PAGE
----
A Review of Gene Edward Veith’s Loving God with All Your Mind

By Jessica Burke Veith, Gene Edward, Jr. Loving God with All Your Mind: Thinking as a Christian in a Postmodern World. Wheaton, IL: Crossway, 2003. When I graduated from college, a sense of finality and relief washed over me. That stage of life was finally over. My education was done. Except, by the grace of God, it wasn’t. Shortly after my graduation, my husband started … Continue reading A Review of Gene Edward Veith’s Loving God with All Your Mind

A Few More Thoughts on Classical Pedagogy: A Response to Ian Mosley and Joshua Gibbs

In response to Ian Mosely’s recent blog post, I agree that with older students, question-asking and roundtable discussion are indispensable methods for learning and important preparation for what lies ahead.  As a college writing instructor, I often lament the inability (or disinterest) of students to participate in discussion of the main ideas and key questions of a text.  They simply want me to disseminate the … Continue reading A Few More Thoughts on Classical Pedagogy: A Response to Ian Mosley and Joshua Gibbs

B. B. Warfield on Theological Education (Reflections on B. B. Warfield’s The Religious Life of Theological Students #1)

In his excellent short essay, The Religious Life of Theological Students, B. B. Warfield gives advice to the theological student about the kind of person he or she should be. Too often our focus on theological education is merely the information to be learned. But Warfield argues it is just as, or more important, that the proper formation is happening in the student. As I … Continue reading B. B. Warfield on Theological Education (Reflections on B. B. Warfield’s The Religious Life of Theological Students #1)

Classical Roundup – December 28th, 2018

The Classical Roundup is a group of worthwhile articles, videos, and podcasts that I have found helpful on our journey of exploring classical Christian education in the 21stcentury. This video is an overview of a classical Christian education school that is located in Uganda. Amazing story about how this school came about and if you have time, I would recommend you learn more about Amazima to be … Continue reading Classical Roundup – December 28th, 2018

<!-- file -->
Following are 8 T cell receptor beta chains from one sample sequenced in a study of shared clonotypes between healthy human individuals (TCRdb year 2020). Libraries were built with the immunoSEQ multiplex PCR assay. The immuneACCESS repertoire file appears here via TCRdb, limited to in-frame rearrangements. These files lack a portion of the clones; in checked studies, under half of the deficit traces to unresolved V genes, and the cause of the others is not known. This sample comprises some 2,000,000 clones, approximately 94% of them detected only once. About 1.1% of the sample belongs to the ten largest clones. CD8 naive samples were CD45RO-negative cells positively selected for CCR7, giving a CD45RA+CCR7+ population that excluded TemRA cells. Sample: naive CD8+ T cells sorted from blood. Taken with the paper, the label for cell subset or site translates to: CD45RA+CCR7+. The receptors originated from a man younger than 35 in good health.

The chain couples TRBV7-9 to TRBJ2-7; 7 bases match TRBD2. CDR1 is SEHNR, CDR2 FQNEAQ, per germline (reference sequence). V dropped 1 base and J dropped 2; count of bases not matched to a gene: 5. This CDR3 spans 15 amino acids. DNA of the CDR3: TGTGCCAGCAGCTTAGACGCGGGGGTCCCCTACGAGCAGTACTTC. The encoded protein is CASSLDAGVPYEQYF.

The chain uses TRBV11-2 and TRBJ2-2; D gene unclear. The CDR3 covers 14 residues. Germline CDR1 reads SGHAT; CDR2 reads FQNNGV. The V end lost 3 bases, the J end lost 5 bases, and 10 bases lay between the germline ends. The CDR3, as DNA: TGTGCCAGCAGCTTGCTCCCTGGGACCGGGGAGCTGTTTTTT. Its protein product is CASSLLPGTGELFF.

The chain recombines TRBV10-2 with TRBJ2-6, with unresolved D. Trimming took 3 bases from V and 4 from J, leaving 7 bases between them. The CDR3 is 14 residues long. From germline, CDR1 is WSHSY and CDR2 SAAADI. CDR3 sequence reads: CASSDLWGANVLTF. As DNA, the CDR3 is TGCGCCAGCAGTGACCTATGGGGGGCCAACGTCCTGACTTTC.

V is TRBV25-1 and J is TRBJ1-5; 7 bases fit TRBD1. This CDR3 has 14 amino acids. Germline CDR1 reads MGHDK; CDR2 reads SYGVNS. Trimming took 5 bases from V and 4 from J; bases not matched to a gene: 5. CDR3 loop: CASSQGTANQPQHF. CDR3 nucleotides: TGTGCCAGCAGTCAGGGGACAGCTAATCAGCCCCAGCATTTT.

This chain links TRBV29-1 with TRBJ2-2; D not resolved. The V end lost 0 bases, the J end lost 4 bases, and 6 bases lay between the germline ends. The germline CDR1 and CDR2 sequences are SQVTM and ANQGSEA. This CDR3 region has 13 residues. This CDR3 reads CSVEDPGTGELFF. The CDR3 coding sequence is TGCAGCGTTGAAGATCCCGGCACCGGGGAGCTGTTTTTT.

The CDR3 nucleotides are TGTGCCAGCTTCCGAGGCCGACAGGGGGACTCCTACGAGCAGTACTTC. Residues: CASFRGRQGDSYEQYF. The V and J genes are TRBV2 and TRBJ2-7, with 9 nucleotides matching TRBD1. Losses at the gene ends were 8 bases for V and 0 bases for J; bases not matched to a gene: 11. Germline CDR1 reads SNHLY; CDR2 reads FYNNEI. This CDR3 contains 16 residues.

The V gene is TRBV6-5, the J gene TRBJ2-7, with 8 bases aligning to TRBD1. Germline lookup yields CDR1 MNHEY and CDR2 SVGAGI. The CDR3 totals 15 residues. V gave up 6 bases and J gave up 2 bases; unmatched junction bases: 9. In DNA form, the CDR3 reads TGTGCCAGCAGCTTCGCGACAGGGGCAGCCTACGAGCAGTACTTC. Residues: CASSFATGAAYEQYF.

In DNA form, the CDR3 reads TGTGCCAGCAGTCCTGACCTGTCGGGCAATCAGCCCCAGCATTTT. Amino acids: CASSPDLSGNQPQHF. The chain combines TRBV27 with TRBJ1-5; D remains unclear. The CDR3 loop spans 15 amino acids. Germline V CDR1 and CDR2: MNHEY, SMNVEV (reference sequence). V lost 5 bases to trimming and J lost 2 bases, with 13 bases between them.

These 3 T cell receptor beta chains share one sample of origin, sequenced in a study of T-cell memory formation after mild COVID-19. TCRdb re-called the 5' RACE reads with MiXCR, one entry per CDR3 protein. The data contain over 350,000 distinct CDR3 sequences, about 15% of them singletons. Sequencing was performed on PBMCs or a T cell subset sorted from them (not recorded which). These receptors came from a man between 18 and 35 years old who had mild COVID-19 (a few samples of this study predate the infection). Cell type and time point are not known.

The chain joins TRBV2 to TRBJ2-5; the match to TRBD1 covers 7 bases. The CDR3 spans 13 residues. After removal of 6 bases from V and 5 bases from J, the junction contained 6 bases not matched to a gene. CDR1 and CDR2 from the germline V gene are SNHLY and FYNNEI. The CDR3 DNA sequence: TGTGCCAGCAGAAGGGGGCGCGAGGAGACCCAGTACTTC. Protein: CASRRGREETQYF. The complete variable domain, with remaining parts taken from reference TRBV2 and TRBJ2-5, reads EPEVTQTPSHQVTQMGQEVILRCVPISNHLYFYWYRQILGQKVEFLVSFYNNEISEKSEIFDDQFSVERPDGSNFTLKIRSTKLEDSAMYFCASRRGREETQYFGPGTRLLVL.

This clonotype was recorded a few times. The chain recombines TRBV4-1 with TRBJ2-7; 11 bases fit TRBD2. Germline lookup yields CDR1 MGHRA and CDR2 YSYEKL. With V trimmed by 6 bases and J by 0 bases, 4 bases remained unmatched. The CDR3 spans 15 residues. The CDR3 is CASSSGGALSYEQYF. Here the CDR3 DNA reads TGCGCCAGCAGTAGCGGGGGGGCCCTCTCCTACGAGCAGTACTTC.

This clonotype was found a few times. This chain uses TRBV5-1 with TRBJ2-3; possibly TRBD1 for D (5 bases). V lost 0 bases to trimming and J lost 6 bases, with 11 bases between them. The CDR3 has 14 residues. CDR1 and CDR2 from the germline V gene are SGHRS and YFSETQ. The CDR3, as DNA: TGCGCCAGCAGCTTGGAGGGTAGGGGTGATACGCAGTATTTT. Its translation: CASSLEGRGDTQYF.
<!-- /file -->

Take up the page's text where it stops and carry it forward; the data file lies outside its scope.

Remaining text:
Teaching to the Test (Educational Insights from Hogwarts, Part 10)

We are now on to the second half of our 10 part series on Educational Insights from Hogwarts. If you missed any of the previous articles, check them out at the links below. Part 1: Lessons from Dolores, Dumbledore, and More Part 2: Private Christian Schools and Government Involvement Part 3: Meaningful Teacher Evaluations Part 4: Student Organizations Part 5: On the Integration of Subjects/Arts … Continue reading Teaching to the Test (Educational Insights from Hogwarts, Part 10)

Intellectual Humility (Educational Insights from Hogwarts, Part 8)

One of the better educational moves that Dumbledore makes in Harry Potter and the Order of the Phoenix is to add Firenze the Centaur to his teaching staff. Firenze is to share the duties of divination with Professor Trelawney, but unlike Trelawney, Firenze seems actually to know his subject. Nevertheless, Rowling writes that Firenze’s “priority did not seem to be to teach them what he … Continue reading Intellectual Humility (Educational Insights from Hogwarts, Part 8)

On the Integration of Subjects/Arts (Educational Insights from Hogwarts, Part 5)

On the Integration of Subjects/Arts (Educational Insights from Hogwarts, Part 5) As I continue this series on educational insights we glean from Harry Potter and the Order of the Phoenix, I have decided to skip three of the educational decrees because they have a great deal of overlap and are related more to the administrative side of the school and the handling of punishments. Educational … Continue reading On the Integration of Subjects/Arts (Educational Insights from Hogwarts, Part 5)